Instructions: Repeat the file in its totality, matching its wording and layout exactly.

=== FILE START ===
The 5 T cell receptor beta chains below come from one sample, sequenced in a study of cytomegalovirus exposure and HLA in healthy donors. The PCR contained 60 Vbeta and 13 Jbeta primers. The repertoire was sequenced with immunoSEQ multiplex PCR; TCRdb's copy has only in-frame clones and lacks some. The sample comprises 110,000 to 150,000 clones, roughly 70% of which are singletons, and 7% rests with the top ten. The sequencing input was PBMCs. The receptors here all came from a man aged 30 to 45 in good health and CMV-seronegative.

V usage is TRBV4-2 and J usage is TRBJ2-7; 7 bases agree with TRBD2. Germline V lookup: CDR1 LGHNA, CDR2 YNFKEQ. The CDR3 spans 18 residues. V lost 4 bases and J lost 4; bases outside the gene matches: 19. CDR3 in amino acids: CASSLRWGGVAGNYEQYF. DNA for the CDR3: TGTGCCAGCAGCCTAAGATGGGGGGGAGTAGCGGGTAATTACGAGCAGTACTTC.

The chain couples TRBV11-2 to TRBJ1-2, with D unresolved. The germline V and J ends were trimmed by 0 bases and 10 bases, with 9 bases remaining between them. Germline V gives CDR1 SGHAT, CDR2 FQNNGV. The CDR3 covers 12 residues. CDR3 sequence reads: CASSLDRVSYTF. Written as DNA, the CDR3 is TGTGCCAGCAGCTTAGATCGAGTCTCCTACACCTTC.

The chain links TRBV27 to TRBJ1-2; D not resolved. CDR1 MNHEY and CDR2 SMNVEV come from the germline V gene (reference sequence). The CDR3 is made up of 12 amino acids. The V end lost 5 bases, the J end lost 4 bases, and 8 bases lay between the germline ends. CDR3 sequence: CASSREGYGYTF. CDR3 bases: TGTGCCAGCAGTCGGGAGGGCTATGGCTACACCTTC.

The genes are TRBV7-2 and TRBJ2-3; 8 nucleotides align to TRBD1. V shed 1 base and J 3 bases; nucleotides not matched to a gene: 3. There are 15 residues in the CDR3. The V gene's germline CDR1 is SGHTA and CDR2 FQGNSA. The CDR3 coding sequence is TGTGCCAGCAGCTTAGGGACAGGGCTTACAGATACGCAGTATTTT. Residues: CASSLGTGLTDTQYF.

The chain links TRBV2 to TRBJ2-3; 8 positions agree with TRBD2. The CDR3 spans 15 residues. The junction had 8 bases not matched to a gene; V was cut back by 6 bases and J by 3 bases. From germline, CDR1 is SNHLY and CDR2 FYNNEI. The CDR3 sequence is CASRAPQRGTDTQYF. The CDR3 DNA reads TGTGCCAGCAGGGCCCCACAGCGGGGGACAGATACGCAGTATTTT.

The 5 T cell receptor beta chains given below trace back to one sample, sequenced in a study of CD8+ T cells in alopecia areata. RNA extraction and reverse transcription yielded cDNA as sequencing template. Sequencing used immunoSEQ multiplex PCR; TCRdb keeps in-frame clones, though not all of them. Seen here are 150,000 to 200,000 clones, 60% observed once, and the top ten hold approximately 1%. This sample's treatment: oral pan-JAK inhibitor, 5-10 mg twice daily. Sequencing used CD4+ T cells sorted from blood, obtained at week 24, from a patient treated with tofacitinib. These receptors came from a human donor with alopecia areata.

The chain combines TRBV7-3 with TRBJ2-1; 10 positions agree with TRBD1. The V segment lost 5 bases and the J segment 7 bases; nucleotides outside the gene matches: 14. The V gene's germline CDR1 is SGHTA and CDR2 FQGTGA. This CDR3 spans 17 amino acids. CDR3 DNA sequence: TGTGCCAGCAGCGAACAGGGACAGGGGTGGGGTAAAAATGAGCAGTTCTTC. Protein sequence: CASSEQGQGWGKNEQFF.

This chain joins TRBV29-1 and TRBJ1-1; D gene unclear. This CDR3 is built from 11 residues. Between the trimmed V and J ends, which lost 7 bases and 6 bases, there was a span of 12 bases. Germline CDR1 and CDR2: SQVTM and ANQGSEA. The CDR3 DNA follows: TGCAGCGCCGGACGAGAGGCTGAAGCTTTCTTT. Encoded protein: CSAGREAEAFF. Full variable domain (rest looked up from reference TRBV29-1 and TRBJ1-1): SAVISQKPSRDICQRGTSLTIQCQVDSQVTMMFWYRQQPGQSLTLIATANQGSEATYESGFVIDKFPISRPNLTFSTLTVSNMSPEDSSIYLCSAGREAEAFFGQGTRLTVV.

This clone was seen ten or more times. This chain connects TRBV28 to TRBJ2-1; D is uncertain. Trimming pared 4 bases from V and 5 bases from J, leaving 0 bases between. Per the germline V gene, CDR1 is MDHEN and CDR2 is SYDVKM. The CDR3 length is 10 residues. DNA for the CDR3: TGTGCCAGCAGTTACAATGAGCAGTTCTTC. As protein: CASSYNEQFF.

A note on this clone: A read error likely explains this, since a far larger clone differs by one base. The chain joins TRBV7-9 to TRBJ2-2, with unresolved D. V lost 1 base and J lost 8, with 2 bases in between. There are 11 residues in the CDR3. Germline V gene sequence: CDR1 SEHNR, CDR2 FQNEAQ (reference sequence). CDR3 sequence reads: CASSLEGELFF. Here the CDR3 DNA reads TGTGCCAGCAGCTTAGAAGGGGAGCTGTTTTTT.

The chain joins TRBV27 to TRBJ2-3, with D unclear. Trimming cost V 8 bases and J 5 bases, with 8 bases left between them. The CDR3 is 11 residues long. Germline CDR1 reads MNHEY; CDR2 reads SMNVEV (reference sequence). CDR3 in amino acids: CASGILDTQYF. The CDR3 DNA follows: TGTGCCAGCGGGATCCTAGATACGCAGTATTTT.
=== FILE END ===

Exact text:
The 5 T cell receptor beta chains below come from one sample, sequenced in a study of cytomegalovirus exposure and HLA in healthy donors. The PCR contained 60 Vbeta and 13 Jbeta primers. The repertoire was sequenced with immunoSEQ multiplex PCR; TCRdb's copy has only in-frame clones and lacks some. The sample comprises 110,000 to 150,000 clones, roughly 70% of which are singletons, and 7% rests with the top ten. The sequencing input was PBMCs. The receptors here all came from a man aged 30 to 45 in good health and CMV-seronegative.

V usage is TRBV4-2 and J usage is TRBJ2-7; 7 bases agree with TRBD2. Germline V lookup: CDR1 LGHNA, CDR2 YNFKEQ. The CDR3 spans 18 residues. V lost 4 bases and J lost 4; bases outside the gene matches: 19. CDR3 in amino acids: CASSLRWGGVAGNYEQYF. DNA for the CDR3: TGTGCCAGCAGCCTAAGATGGGGGGGAGTAGCGGGTAATTACGAGCAGTACTTC.

The chain couples TRBV11-2 to TRBJ1-2, with D unresolved. The germline V and J ends were trimmed by 0 bases and 10 bases, with 9 bases remaining between them. Germline V gives CDR1 SGHAT, CDR2 FQNNGV. The CDR3 covers 12 residues. CDR3 sequence reads: CASSLDRVSYTF. Written as DNA, the CDR3 is TGTGCCAGCAGCTTAGATCGAGTCTCCTACACCTTC.

The chain links TRBV27 to TRBJ1-2; D not resolved. CDR1 MNHEY and CDR2 SMNVEV come from the germline V gene (reference sequence). The CDR3 is made up of 12 amino acids. The V end lost 5 bases, the J end lost 4 bases, and 8 bases lay between the germline ends. CDR3 sequence: CASSREGYGYTF. CDR3 bases: TGTGCCAGCAGTCGGGAGGGCTATGGCTACACCTTC.

The genes are TRBV7-2 and TRBJ2-3; 8 nucleotides align to TRBD1. V shed 1 base and J 3 bases; nucleotides not matched to a gene: 3. There are 15 residues in the CDR3. The V gene's germline CDR1 is SGHTA and CDR2 FQGNSA. The CDR3 coding sequence is TGTGCCAGCAGCTTAGGGACAGGGCTTACAGATACGCAGTATTTT. Residues: CASSLGTGLTDTQYF.

The chain links TRBV2 to TRBJ2-3; 8 positions agree with TRBD2. The CDR3 spans 15 residues. The junction had 8 bases not matched to a gene; V was cut back by 6 bases and J by 3 bases. From germline, CDR1 is SNHLY and CDR2 FYNNEI. The CDR3 sequence is CASRAPQRGTDTQYF. The CDR3 DNA reads TGTGCCAGCAGGGCCCCACAGCGGGGGACAGATACGCAGTATTTT.

The 5 T cell receptor beta chains given below trace back to one sample, sequenced in a study of CD8+ T cells in alopecia areata. RNA extraction and reverse transcription yielded cDNA as sequencing template. Sequencing used immunoSEQ multiplex PCR; TCRdb keeps in-frame clones, though not all of them. Seen here are 150,000 to 200,000 clones, 60% observed once, and the top ten hold approximately 1%. This sample's treatment: oral pan-JAK inhibitor, 5-10 mg twice daily. Sequencing used CD4+ T cells sorted from blood, obtained at week 24, from a patient treated with tofacitinib. These receptors came from a human donor with alopecia areata.

The chain combines TRBV7-3 with TRBJ2-1; 10 positions agree with TRBD1. The V segment lost 5 bases and the J segment 7 bases; nucleotides outside the gene matches: 14. The V gene's germline CDR1 is SGHTA and CDR2 FQGTGA. This CDR3 spans 17 amino acids. CDR3 DNA sequence: TGTGCCAGCAGCGAACAGGGACAGGGGTGGGGTAAAAATGAGCAGTTCTTC. Protein sequence: CASSEQGQGWGKNEQFF.

This chain joins TRBV29-1 and TRBJ1-1; D gene unclear. This CDR3 is built from 11 residues. Between the trimmed V and J ends, which lost 7 bases and 6 bases, there was a span of 12 bases. Germline CDR1 and CDR2: SQVTM and ANQGSEA. The CDR3 DNA follows: TGCAGCGCCGGACGAGAGGCTGAAGCTTTCTTT. Encoded protein: CSAGREAEAFF. Full variable domain (rest looked up from reference TRBV29-1 and TRBJ1-1): SAVISQKPSRDICQRGTSLTIQCQVDSQVTMMFWYRQQPGQSLTLIATANQGSEATYESGFVIDKFPISRPNLTFSTLTVSNMSPEDSSIYLCSAGREAEAFFGQGTRLTVV.

This clone was seen ten or more times. This chain connects TRBV28 to TRBJ2-1; D is uncertain. Trimming pared 4 bases from V and 5 bases from J, leaving 0 bases between. Per the germline V gene, CDR1 is MDHEN and CDR2 is SYDVKM. The CDR3 length is 10 residues. DNA for the CDR3: TGTGCCAGCAGTTACAATGAGCAGTTCTTC. As protein: CASSYNEQFF.

A note on this clone: A read error likely explains this, since a far larger clone differs by one base. The chain joins TRBV7-9 to TRBJ2-2, with unresolved D. V lost 1 base and J lost 8, with 2 bases in between. There are 11 residues in the CDR3. Germline V gene sequence: CDR1 SEHNR, CDR2 FQNEAQ (reference sequence). CDR3 sequence reads: CASSLEGELFF. Here the CDR3 DNA reads TGTGCCAGCAGCTTAGAAGGGGAGCTGTTTTTT.

The chain joins TRBV27 to TRBJ2-3, with D unclear. Trimming cost V 8 bases and J 5 bases, with 8 bases left between them. The CDR3 is 11 residues long. Germline CDR1 reads MNHEY; CDR2 reads SMNVEV (reference sequence). CDR3 in amino acids: CASGILDTQYF. The CDR3 DNA follows: TGTGCCAGCGGGATCCTAGATACGCAGTATTTT.